Friday, March 28, 2014
On May 6th, 1801, Lord Thomas Cochrane, commanding the diminutive 14 gun brig HMS Speedy, came across the 32 gun Spanish xebec frigate El Gamo. Instead of withdrawing before the dramatically superior force, Cochrane attacked the Spanish ship in a direct assault, bringing Speedy so close that Gamo's guns could not fire down in to her, while Speedy's elevated guns sent shot crashing up through the crowded decks. As the Spanish crew attempted to organize a boarding party, Cochrane stood off again and fired in to the massing boarders. He repeated this process several times and then, with a numerically inferior crew, boarded El Gamo and captured her, garnering a great deal of fame for himself and his ship.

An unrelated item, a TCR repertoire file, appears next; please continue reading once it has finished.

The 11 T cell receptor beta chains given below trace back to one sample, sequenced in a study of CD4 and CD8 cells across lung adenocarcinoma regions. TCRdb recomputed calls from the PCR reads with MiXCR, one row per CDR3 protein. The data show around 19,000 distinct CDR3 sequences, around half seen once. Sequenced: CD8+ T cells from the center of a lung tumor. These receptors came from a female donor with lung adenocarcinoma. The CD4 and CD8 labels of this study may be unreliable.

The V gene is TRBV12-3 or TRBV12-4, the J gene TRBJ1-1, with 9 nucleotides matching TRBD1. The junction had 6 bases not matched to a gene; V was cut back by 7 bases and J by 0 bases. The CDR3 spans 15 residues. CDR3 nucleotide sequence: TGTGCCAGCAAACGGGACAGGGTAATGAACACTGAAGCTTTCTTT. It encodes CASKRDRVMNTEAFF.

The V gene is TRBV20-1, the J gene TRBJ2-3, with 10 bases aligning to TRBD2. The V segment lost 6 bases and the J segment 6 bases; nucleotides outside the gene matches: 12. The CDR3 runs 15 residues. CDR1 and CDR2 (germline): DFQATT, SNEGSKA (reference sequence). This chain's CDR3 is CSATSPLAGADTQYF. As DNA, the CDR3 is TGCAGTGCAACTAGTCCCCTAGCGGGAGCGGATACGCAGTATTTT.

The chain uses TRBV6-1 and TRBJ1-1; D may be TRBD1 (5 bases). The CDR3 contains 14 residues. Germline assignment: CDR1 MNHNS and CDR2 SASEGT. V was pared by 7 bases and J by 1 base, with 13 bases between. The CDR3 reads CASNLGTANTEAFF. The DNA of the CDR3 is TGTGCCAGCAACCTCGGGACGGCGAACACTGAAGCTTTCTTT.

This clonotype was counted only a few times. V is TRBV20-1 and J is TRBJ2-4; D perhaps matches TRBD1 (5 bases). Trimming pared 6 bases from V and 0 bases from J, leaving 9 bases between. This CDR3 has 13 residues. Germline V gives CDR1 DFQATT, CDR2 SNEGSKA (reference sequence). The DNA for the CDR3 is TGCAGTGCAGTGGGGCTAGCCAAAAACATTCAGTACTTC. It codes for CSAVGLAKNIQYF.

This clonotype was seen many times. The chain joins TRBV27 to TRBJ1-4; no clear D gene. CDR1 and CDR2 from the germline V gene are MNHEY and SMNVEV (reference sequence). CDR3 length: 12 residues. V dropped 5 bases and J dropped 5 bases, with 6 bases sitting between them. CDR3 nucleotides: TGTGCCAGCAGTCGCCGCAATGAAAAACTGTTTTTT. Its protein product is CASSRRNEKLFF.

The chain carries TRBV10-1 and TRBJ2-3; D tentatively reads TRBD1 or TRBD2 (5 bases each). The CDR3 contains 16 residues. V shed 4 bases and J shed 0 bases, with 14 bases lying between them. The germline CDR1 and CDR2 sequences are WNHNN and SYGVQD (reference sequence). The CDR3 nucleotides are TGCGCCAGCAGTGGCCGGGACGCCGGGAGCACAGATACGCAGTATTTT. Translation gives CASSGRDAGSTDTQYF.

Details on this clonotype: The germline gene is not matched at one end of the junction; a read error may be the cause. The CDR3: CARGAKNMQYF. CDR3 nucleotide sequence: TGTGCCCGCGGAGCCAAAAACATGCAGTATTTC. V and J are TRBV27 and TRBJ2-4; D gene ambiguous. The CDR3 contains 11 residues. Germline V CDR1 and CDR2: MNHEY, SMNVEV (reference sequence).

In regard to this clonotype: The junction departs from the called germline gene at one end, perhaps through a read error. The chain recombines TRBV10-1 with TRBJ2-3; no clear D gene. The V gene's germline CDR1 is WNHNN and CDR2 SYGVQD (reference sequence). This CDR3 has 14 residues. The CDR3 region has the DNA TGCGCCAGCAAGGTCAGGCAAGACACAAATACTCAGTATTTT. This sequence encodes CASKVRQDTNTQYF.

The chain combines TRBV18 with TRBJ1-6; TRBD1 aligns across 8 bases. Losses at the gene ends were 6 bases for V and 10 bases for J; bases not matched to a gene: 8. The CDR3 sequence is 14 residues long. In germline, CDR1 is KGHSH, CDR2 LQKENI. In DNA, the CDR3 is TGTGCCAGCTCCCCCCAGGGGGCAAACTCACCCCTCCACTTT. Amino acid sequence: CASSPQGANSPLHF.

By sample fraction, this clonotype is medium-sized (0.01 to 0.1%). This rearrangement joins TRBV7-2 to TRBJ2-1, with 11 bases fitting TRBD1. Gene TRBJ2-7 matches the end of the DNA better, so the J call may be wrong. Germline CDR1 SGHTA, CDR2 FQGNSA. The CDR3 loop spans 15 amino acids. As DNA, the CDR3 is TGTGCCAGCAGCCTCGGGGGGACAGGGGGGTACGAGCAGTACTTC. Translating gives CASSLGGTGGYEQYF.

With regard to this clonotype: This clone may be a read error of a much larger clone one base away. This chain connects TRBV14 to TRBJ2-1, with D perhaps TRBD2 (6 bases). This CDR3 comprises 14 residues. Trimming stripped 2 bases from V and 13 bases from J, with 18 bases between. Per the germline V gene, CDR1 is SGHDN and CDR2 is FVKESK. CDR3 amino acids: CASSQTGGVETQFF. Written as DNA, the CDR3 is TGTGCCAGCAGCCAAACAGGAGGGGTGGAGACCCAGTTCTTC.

I've had an interest for some time in representing El Gamo, but could find little information on what exactly a xebec frigate was. Clearly it had to be something larger and more formidable than the typical xebec rigs that were so common in the Mediterranean. Several of the guys over at TMP's Napoleonic Naval board squared me away, informing me that this type of vessel was in fact square rigged as any other frigate of the day, and owed its xebec name to certain hull characteristics - specifically the narrow prow and long raised poop deck.
I've used Langton Miniatures' 32 gun xebec frigate model, but since that comes with a xebec rig, I've added a 'small frigate' mast and sail package to it. Rob Eubanks at Waterloo Minis was a big help there, for which I am grateful. I did however leave the lateen on the mizzen mast, and left off the mizzen topgallant, as that is what I see represented in some of the paintings of the ship.
And here is a picture painted by the famous Antoine Roux: